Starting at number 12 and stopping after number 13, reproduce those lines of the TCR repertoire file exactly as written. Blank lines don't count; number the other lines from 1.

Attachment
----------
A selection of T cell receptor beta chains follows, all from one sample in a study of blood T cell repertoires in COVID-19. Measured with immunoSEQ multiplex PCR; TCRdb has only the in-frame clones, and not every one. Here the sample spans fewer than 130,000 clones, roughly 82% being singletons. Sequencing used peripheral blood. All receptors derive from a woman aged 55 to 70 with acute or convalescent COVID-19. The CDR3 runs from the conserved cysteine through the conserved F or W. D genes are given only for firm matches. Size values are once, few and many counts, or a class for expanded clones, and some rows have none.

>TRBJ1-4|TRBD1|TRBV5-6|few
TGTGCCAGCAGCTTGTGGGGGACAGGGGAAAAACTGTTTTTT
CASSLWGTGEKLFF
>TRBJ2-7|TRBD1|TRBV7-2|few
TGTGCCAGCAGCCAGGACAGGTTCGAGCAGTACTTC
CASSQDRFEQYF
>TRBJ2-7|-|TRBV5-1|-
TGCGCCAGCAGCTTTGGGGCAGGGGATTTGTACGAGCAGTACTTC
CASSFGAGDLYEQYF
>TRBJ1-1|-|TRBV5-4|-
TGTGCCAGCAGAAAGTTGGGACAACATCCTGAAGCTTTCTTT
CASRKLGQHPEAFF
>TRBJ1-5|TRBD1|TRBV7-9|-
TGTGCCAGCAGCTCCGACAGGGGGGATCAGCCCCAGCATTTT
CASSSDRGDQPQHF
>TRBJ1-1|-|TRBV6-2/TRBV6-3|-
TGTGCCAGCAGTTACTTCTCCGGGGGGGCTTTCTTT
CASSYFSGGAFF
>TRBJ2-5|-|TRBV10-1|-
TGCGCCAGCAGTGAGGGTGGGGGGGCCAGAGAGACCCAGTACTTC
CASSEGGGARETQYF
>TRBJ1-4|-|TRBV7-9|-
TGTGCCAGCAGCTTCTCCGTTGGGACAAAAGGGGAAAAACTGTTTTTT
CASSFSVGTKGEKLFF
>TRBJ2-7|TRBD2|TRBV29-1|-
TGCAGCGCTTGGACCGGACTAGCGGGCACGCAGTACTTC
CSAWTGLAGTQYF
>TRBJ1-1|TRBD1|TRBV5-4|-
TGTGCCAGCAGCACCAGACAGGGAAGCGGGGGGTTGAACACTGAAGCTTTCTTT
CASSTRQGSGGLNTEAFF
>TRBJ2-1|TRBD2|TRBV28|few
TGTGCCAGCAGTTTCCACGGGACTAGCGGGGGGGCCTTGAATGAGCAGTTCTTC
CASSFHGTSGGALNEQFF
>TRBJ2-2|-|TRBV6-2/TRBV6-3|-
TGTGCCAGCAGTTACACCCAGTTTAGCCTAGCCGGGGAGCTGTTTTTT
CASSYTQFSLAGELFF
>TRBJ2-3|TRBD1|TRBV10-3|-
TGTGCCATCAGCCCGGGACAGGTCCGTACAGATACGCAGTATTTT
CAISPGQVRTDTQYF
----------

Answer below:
TGTGCCAGCAGAAAGTTGGGACAACATCCTGAAGCTTTCTTT
CASRKLGQHPEAFF